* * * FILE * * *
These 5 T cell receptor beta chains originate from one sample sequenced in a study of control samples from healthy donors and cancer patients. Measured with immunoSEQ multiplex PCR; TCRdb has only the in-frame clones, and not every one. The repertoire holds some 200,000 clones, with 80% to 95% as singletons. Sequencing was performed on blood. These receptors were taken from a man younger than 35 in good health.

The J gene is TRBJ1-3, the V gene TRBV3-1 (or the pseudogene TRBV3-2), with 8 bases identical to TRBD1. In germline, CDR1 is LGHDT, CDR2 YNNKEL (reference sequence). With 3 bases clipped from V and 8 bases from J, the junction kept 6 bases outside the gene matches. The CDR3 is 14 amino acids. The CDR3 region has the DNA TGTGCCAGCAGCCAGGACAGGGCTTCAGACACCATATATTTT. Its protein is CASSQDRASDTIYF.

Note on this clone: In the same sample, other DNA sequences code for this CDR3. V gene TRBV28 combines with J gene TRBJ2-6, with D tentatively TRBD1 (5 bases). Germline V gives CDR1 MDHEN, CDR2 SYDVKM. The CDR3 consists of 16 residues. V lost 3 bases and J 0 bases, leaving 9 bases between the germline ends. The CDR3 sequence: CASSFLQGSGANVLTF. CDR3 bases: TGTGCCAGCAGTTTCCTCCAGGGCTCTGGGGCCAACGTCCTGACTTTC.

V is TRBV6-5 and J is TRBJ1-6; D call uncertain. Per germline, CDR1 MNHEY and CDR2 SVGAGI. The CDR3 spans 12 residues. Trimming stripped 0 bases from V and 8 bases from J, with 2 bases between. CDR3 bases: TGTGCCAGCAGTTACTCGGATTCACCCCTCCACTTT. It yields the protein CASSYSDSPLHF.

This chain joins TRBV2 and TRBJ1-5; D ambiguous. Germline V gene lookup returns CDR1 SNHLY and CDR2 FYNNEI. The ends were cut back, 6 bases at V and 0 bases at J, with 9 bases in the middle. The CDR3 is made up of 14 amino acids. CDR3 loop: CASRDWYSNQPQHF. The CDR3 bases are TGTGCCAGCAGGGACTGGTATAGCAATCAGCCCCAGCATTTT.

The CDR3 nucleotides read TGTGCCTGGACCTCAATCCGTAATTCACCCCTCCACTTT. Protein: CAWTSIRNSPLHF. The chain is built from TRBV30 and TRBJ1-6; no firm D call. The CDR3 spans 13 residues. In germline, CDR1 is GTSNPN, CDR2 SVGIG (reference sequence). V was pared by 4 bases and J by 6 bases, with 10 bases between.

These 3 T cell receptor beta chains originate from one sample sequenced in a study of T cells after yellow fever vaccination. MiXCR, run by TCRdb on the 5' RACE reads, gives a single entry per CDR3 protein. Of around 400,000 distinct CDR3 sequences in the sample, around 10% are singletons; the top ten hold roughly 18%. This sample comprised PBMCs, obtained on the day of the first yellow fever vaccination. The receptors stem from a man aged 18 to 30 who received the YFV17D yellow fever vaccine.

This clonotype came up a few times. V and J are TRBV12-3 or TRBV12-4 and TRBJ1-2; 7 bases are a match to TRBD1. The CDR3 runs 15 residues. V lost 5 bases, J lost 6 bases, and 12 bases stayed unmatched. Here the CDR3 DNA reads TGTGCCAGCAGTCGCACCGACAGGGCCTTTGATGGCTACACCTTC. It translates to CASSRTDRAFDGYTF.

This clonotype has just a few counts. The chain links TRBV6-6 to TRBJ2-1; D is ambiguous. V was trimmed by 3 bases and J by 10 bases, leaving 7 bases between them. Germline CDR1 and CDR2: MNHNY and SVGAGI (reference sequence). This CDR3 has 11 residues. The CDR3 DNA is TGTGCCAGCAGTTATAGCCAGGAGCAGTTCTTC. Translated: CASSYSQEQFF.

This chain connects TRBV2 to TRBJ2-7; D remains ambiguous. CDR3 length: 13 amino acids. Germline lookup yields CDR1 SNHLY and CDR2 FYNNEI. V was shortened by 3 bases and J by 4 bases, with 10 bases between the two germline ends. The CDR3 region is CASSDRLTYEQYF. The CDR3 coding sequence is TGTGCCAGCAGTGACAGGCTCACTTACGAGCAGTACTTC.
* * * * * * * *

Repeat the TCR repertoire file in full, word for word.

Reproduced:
These 5 T cell receptor beta chains originate from one sample sequenced in a study of control samples from healthy donors and cancer patients. Measured with immunoSEQ multiplex PCR; TCRdb has only the in-frame clones, and not every one. The repertoire holds some 200,000 clones, with 80% to 95% as singletons. Sequencing was performed on blood. These receptors were taken from a man younger than 35 in good health.

The J gene is TRBJ1-3, the V gene TRBV3-1 (or the pseudogene TRBV3-2), with 8 bases identical to TRBD1. In germline, CDR1 is LGHDT, CDR2 YNNKEL (reference sequence). With 3 bases clipped from V and 8 bases from J, the junction kept 6 bases outside the gene matches. The CDR3 is 14 amino acids. The CDR3 region has the DNA TGTGCCAGCAGCCAGGACAGGGCTTCAGACACCATATATTTT. Its protein is CASSQDRASDTIYF.

Note on this clone: In the same sample, other DNA sequences code for this CDR3. V gene TRBV28 combines with J gene TRBJ2-6, with D tentatively TRBD1 (5 bases). Germline V gives CDR1 MDHEN, CDR2 SYDVKM. The CDR3 consists of 16 residues. V lost 3 bases and J 0 bases, leaving 9 bases between the germline ends. The CDR3 sequence: CASSFLQGSGANVLTF. CDR3 bases: TGTGCCAGCAGTTTCCTCCAGGGCTCTGGGGCCAACGTCCTGACTTTC.

V is TRBV6-5 and J is TRBJ1-6; D call uncertain. Per germline, CDR1 MNHEY and CDR2 SVGAGI. The CDR3 spans 12 residues. Trimming stripped 0 bases from V and 8 bases from J, with 2 bases between. CDR3 bases: TGTGCCAGCAGTTACTCGGATTCACCCCTCCACTTT. It yields the protein CASSYSDSPLHF.

This chain joins TRBV2 and TRBJ1-5; D ambiguous. Germline V gene lookup returns CDR1 SNHLY and CDR2 FYNNEI. The ends were cut back, 6 bases at V and 0 bases at J, with 9 bases in the middle. The CDR3 is made up of 14 amino acids. CDR3 loop: CASRDWYSNQPQHF. The CDR3 bases are TGTGCCAGCAGGGACTGGTATAGCAATCAGCCCCAGCATTTT.

The CDR3 nucleotides read TGTGCCTGGACCTCAATCCGTAATTCACCCCTCCACTTT. Protein: CAWTSIRNSPLHF. The chain is built from TRBV30 and TRBJ1-6; no firm D call. The CDR3 spans 13 residues. In germline, CDR1 is GTSNPN, CDR2 SVGIG (reference sequence). V was pared by 4 bases and J by 6 bases, with 10 bases between.

These 3 T cell receptor beta chains originate from one sample sequenced in a study of T cells after yellow fever vaccination. MiXCR, run by TCRdb on the 5' RACE reads, gives a single entry per CDR3 protein. Of around 400,000 distinct CDR3 sequences in the sample, around 10% are singletons; the top ten hold roughly 18%. This sample comprised PBMCs, obtained on the day of the first yellow fever vaccination. The receptors stem from a man aged 18 to 30 who received the YFV17D yellow fever vaccine.

This clonotype came up a few times. V and J are TRBV12-3 or TRBV12-4 and TRBJ1-2; 7 bases are a match to TRBD1. The CDR3 runs 15 residues. V lost 5 bases, J lost 6 bases, and 12 bases stayed unmatched. Here the CDR3 DNA reads TGTGCCAGCAGTCGCACCGACAGGGCCTTTGATGGCTACACCTTC. It translates to CASSRTDRAFDGYTF.

This clonotype has just a few counts. The chain links TRBV6-6 to TRBJ2-1; D is ambiguous. V was trimmed by 3 bases and J by 10 bases, leaving 7 bases between them. Germline CDR1 and CDR2: MNHNY and SVGAGI (reference sequence). This CDR3 has 11 residues. The CDR3 DNA is TGTGCCAGCAGTTATAGCCAGGAGCAGTTCTTC. Translated: CASSYSQEQFF.

This chain connects TRBV2 to TRBJ2-7; D remains ambiguous. CDR3 length: 13 amino acids. Germline lookup yields CDR1 SNHLY and CDR2 FYNNEI. V was shortened by 3 bases and J by 4 bases, with 10 bases between the two germline ends. The CDR3 region is CASSDRLTYEQYF. The CDR3 coding sequence is TGTGCCAGCAGTGACAGGCTCACTTACGAGCAGTACTTC.